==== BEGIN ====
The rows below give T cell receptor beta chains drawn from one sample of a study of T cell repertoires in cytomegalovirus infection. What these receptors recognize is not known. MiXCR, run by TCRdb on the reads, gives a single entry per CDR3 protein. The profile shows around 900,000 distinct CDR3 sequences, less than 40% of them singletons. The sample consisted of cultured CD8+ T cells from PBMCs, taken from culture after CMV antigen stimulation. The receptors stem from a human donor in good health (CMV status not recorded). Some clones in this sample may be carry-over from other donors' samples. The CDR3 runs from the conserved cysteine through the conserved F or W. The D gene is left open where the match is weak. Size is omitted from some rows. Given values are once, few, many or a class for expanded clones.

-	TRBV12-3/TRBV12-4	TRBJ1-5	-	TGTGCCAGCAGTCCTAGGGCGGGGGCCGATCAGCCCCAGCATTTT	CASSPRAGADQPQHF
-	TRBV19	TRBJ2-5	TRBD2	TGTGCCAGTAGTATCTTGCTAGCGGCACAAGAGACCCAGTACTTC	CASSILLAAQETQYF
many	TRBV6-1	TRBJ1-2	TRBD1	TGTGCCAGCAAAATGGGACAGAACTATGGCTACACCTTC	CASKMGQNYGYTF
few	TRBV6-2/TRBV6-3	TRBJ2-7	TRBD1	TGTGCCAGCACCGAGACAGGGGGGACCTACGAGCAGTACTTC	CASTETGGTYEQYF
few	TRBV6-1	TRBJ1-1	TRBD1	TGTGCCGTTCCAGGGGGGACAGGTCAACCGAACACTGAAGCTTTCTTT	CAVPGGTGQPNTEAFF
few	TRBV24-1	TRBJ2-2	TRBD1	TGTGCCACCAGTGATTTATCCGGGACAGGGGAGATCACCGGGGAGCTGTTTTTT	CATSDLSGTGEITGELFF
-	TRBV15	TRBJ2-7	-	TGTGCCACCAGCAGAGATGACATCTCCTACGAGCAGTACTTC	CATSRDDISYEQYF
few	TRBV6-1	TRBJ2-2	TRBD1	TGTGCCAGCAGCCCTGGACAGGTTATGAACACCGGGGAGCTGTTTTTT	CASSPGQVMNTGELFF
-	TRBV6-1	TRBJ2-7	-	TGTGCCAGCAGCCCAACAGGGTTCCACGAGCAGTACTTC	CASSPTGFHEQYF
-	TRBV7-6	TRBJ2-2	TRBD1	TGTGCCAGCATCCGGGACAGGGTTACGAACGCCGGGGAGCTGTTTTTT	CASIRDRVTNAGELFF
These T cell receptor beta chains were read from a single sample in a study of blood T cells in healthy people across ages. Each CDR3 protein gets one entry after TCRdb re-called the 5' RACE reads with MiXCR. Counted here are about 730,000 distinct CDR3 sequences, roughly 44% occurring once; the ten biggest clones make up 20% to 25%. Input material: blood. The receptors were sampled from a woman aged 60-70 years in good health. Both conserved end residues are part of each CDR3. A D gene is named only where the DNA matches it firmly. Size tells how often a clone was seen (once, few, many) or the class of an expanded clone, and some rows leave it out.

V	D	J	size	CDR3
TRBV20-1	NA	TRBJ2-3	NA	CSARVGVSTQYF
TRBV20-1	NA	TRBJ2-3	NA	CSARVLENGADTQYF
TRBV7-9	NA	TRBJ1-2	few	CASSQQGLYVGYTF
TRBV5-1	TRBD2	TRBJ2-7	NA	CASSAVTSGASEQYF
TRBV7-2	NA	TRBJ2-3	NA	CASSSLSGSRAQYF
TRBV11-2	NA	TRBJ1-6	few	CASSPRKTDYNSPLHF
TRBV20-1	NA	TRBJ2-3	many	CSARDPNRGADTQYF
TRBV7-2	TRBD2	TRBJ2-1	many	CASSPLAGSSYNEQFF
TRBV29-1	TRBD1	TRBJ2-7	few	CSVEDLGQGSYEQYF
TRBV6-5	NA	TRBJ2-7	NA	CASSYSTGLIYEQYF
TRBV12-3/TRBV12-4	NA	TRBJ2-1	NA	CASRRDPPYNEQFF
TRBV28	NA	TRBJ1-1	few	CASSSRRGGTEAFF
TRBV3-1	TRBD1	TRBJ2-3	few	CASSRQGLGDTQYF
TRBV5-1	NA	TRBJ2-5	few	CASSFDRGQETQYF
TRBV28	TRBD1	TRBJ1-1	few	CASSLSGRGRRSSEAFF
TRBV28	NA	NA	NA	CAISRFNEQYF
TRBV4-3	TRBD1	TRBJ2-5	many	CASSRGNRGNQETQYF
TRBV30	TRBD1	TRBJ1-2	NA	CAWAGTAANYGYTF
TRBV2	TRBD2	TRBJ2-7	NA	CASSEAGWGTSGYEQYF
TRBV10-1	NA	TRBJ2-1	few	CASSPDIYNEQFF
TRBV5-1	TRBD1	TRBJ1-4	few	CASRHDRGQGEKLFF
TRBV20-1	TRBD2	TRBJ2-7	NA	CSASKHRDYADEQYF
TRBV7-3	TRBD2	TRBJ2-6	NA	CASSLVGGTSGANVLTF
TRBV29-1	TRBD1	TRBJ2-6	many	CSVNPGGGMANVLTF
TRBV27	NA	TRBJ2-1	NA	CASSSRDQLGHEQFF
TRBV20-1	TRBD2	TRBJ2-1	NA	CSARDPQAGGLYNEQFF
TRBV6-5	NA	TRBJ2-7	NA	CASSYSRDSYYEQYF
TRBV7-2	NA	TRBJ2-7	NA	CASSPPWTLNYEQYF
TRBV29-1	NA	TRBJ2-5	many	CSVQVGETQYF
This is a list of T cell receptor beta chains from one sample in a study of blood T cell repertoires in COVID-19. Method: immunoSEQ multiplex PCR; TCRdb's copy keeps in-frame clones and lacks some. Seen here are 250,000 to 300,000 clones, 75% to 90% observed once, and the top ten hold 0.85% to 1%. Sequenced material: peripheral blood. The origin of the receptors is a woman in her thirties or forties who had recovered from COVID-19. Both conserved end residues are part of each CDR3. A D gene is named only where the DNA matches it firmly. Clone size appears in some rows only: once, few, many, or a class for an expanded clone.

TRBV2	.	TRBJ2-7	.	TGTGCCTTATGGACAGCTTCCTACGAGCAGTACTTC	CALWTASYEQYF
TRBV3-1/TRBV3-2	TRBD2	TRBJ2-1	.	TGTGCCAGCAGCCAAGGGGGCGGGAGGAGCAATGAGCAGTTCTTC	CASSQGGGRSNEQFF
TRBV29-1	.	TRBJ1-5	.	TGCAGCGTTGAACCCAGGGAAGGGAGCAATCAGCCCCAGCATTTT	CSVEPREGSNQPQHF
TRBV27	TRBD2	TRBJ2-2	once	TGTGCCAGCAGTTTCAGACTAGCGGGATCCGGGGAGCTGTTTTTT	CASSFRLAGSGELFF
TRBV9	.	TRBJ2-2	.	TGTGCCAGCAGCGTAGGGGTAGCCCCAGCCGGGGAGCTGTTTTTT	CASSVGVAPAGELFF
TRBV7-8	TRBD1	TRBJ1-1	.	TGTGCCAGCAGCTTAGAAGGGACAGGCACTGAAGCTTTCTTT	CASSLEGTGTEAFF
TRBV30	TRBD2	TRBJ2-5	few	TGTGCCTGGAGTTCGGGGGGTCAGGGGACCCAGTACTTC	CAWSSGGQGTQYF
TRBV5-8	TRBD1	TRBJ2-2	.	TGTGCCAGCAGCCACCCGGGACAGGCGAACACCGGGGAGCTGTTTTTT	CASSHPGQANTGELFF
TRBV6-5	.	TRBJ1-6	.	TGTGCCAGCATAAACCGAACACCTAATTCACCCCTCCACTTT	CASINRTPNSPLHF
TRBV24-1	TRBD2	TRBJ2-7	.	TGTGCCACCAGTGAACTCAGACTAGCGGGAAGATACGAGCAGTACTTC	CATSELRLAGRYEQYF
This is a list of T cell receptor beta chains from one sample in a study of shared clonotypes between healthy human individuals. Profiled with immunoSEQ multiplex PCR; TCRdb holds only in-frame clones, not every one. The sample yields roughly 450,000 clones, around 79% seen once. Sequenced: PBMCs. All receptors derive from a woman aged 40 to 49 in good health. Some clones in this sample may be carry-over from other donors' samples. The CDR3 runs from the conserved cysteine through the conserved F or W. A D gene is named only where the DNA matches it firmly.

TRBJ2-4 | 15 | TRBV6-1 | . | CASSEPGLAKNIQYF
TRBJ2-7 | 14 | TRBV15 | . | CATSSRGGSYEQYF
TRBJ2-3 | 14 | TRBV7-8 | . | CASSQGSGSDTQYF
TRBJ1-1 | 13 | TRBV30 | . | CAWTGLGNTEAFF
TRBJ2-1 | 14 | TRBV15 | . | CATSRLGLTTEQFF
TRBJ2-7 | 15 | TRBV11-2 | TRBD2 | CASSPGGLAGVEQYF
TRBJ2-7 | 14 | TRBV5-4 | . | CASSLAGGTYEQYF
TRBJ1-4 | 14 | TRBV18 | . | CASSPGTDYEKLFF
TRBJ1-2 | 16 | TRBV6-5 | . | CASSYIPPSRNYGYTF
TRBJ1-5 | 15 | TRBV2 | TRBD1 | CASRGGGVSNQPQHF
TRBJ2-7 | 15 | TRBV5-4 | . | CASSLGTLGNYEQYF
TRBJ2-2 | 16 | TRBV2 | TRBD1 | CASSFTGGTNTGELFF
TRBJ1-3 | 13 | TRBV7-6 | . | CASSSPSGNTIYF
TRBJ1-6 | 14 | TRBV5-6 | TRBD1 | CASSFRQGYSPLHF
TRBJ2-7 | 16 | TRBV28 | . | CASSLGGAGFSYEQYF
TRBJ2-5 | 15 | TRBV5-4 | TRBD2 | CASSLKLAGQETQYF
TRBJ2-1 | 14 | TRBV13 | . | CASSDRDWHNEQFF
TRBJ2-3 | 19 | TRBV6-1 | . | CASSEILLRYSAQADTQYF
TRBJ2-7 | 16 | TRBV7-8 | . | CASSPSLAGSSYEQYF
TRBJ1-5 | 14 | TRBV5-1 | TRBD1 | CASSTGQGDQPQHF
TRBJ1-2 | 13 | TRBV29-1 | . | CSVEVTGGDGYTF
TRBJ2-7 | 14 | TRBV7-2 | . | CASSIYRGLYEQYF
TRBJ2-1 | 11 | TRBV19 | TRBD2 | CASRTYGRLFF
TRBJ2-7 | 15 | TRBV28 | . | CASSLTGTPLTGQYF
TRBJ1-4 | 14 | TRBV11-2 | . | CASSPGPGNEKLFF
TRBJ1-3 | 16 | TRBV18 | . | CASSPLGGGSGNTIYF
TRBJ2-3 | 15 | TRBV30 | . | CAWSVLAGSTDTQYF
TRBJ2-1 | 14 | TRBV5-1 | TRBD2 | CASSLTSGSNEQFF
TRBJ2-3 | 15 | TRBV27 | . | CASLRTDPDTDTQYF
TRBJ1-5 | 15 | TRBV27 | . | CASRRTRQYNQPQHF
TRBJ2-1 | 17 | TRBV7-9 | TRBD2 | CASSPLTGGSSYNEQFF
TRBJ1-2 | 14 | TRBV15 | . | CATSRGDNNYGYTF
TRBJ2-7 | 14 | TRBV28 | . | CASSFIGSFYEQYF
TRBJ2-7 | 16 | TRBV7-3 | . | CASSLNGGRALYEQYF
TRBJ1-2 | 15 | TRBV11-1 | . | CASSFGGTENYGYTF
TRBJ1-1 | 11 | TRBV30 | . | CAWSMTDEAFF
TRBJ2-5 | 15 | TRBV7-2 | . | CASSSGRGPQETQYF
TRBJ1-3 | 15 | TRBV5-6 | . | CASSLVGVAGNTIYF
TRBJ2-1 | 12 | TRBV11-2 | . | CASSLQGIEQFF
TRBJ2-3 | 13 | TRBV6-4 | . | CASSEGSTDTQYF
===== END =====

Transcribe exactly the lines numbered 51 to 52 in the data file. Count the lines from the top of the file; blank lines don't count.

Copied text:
TRBV5-8	TRBD1	TRBJ2-2	.	TGTGCCAGCAGCCACCCGGGACAGGCGAACACCGGGGAGCTGTTTTTT	CASSHPGQANTGELFF
TRBV6-5	.	TRBJ1-6	.	TGTGCCAGCATAAACCGAACACCTAATTCACCCCTCCACTTT	CASINRTPNSPLHF